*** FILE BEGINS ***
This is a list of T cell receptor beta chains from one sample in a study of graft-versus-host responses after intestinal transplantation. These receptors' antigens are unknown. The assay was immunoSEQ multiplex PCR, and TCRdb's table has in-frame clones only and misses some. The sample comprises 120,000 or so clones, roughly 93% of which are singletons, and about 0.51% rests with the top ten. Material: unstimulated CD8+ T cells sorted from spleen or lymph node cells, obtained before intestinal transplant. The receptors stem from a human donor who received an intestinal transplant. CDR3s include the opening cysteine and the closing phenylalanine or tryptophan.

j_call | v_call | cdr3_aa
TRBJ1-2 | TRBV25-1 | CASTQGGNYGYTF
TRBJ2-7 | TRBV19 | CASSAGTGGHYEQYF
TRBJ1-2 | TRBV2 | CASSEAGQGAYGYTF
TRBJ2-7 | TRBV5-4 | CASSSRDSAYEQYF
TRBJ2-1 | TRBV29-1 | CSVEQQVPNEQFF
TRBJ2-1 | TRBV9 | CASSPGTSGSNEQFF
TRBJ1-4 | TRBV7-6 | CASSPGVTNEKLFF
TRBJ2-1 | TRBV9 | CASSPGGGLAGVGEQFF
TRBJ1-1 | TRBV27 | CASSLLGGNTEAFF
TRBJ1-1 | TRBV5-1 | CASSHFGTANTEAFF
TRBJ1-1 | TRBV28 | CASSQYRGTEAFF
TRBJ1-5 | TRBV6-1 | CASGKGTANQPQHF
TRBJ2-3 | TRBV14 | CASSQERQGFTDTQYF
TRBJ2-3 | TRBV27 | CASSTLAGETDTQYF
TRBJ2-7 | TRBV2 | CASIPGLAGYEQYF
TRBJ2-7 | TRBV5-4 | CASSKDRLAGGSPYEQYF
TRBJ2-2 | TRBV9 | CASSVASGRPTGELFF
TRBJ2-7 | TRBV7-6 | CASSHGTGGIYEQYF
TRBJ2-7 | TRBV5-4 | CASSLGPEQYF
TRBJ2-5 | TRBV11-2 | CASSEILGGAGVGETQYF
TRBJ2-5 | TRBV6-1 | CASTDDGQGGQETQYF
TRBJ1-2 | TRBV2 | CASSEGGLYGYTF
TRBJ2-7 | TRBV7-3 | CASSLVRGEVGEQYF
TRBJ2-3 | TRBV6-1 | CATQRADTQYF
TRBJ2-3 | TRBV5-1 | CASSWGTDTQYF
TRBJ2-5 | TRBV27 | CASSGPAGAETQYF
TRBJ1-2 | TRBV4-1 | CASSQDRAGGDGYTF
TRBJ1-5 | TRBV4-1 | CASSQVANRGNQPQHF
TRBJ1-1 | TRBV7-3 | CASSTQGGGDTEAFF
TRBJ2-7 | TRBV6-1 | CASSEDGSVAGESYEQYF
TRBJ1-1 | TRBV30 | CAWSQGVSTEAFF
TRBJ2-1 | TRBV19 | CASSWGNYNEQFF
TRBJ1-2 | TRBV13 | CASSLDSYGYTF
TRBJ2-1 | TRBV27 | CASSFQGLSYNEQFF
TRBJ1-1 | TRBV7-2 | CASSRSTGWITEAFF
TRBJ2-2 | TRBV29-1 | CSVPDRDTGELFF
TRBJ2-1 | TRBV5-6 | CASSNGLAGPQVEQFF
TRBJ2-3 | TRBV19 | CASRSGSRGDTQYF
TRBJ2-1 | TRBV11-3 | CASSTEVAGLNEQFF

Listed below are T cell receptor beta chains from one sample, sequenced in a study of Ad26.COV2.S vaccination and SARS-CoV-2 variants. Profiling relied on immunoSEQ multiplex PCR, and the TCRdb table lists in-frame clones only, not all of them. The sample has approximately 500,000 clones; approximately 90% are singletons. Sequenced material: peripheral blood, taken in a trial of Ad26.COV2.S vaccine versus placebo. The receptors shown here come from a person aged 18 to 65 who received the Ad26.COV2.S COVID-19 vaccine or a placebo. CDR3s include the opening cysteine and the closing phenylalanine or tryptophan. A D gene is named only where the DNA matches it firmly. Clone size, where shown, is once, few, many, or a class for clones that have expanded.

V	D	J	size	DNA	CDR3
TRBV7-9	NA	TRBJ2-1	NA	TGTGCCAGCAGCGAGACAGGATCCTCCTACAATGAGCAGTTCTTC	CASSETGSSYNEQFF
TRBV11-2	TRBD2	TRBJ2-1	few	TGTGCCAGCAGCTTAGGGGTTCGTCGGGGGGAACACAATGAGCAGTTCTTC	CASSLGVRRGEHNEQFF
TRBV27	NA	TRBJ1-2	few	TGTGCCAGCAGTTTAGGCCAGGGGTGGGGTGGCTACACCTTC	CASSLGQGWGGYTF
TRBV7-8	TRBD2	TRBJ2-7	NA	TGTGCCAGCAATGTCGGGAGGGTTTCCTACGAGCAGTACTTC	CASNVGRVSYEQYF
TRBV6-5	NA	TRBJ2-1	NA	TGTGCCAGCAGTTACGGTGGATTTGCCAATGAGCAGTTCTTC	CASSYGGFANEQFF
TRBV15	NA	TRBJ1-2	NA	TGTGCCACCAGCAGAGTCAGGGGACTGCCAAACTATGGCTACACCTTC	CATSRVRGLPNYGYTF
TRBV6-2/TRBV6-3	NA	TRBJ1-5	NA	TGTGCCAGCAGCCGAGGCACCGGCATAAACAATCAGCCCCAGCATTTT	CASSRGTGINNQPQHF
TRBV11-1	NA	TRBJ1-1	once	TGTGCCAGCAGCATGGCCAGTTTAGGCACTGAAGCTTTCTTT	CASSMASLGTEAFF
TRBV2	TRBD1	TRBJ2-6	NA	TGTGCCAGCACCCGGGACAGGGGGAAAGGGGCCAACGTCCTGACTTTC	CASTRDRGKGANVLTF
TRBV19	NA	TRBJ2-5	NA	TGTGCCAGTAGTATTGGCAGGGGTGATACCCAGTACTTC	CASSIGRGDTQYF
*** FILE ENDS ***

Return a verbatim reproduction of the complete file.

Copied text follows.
This is a list of T cell receptor beta chains from one sample in a study of graft-versus-host responses after intestinal transplantation. These receptors' antigens are unknown. The assay was immunoSEQ multiplex PCR, and TCRdb's table has in-frame clones only and misses some. The sample comprises 120,000 or so clones, roughly 93% of which are singletons, and about 0.51% rests with the top ten. Material: unstimulated CD8+ T cells sorted from spleen or lymph node cells, obtained before intestinal transplant. The receptors stem from a human donor who received an intestinal transplant. CDR3s include the opening cysteine and the closing phenylalanine or tryptophan.

j_call | v_call | cdr3_aa
TRBJ1-2 | TRBV25-1 | CASTQGGNYGYTF
TRBJ2-7 | TRBV19 | CASSAGTGGHYEQYF
TRBJ1-2 | TRBV2 | CASSEAGQGAYGYTF
TRBJ2-7 | TRBV5-4 | CASSSRDSAYEQYF
TRBJ2-1 | TRBV29-1 | CSVEQQVPNEQFF
TRBJ2-1 | TRBV9 | CASSPGTSGSNEQFF
TRBJ1-4 | TRBV7-6 | CASSPGVTNEKLFF
TRBJ2-1 | TRBV9 | CASSPGGGLAGVGEQFF
TRBJ1-1 | TRBV27 | CASSLLGGNTEAFF
TRBJ1-1 | TRBV5-1 | CASSHFGTANTEAFF
TRBJ1-1 | TRBV28 | CASSQYRGTEAFF
TRBJ1-5 | TRBV6-1 | CASGKGTANQPQHF
TRBJ2-3 | TRBV14 | CASSQERQGFTDTQYF
TRBJ2-3 | TRBV27 | CASSTLAGETDTQYF
TRBJ2-7 | TRBV2 | CASIPGLAGYEQYF
TRBJ2-7 | TRBV5-4 | CASSKDRLAGGSPYEQYF
TRBJ2-2 | TRBV9 | CASSVASGRPTGELFF
TRBJ2-7 | TRBV7-6 | CASSHGTGGIYEQYF
TRBJ2-7 | TRBV5-4 | CASSLGPEQYF
TRBJ2-5 | TRBV11-2 | CASSEILGGAGVGETQYF
TRBJ2-5 | TRBV6-1 | CASTDDGQGGQETQYF
TRBJ1-2 | TRBV2 | CASSEGGLYGYTF
TRBJ2-7 | TRBV7-3 | CASSLVRGEVGEQYF
TRBJ2-3 | TRBV6-1 | CATQRADTQYF
TRBJ2-3 | TRBV5-1 | CASSWGTDTQYF
TRBJ2-5 | TRBV27 | CASSGPAGAETQYF
TRBJ1-2 | TRBV4-1 | CASSQDRAGGDGYTF
TRBJ1-5 | TRBV4-1 | CASSQVANRGNQPQHF
TRBJ1-1 | TRBV7-3 | CASSTQGGGDTEAFF
TRBJ2-7 | TRBV6-1 | CASSEDGSVAGESYEQYF
TRBJ1-1 | TRBV30 | CAWSQGVSTEAFF
TRBJ2-1 | TRBV19 | CASSWGNYNEQFF
TRBJ1-2 | TRBV13 | CASSLDSYGYTF
TRBJ2-1 | TRBV27 | CASSFQGLSYNEQFF
TRBJ1-1 | TRBV7-2 | CASSRSTGWITEAFF
TRBJ2-2 | TRBV29-1 | CSVPDRDTGELFF
TRBJ2-1 | TRBV5-6 | CASSNGLAGPQVEQFF
TRBJ2-3 | TRBV19 | CASRSGSRGDTQYF
TRBJ2-1 | TRBV11-3 | CASSTEVAGLNEQFF

Listed below are T cell receptor beta chains from one sample, sequenced in a study of Ad26.COV2.S vaccination and SARS-CoV-2 variants. Profiling relied on immunoSEQ multiplex PCR, and the TCRdb table lists in-frame clones only, not all of them. The sample has approximately 500,000 clones; approximately 90% are singletons. Sequenced material: peripheral blood, taken in a trial of Ad26.COV2.S vaccine versus placebo. The receptors shown here come from a person aged 18 to 65 who received the Ad26.COV2.S COVID-19 vaccine or a placebo. CDR3s include the opening cysteine and the closing phenylalanine or tryptophan. A D gene is named only where the DNA matches it firmly. Clone size, where shown, is once, few, many, or a class for clones that have expanded.

V	D	J	size	DNA	CDR3
TRBV7-9	NA	TRBJ2-1	NA	TGTGCCAGCAGCGAGACAGGATCCTCCTACAATGAGCAGTTCTTC	CASSETGSSYNEQFF
TRBV11-2	TRBD2	TRBJ2-1	few	TGTGCCAGCAGCTTAGGGGTTCGTCGGGGGGAACACAATGAGCAGTTCTTC	CASSLGVRRGEHNEQFF
TRBV27	NA	TRBJ1-2	few	TGTGCCAGCAGTTTAGGCCAGGGGTGGGGTGGCTACACCTTC	CASSLGQGWGGYTF
TRBV7-8	TRBD2	TRBJ2-7	NA	TGTGCCAGCAATGTCGGGAGGGTTTCCTACGAGCAGTACTTC	CASNVGRVSYEQYF
TRBV6-5	NA	TRBJ2-1	NA	TGTGCCAGCAGTTACGGTGGATTTGCCAATGAGCAGTTCTTC	CASSYGGFANEQFF
TRBV15	NA	TRBJ1-2	NA	TGTGCCACCAGCAGAGTCAGGGGACTGCCAAACTATGGCTACACCTTC	CATSRVRGLPNYGYTF
TRBV6-2/TRBV6-3	NA	TRBJ1-5	NA	TGTGCCAGCAGCCGAGGCACCGGCATAAACAATCAGCCCCAGCATTTT	CASSRGTGINNQPQHF
TRBV11-1	NA	TRBJ1-1	once	TGTGCCAGCAGCATGGCCAGTTTAGGCACTGAAGCTTTCTTT	CASSMASLGTEAFF
TRBV2	TRBD1	TRBJ2-6	NA	TGTGCCAGCACCCGGGACAGGGGGAAAGGGGCCAACGTCCTGACTTTC	CASTRDRGKGANVLTF
TRBV19	NA	TRBJ2-5	NA	TGTGCCAGTAGTATTGGCAGGGGTGATACCCAGTACTTC	CASSIGRGDTQYF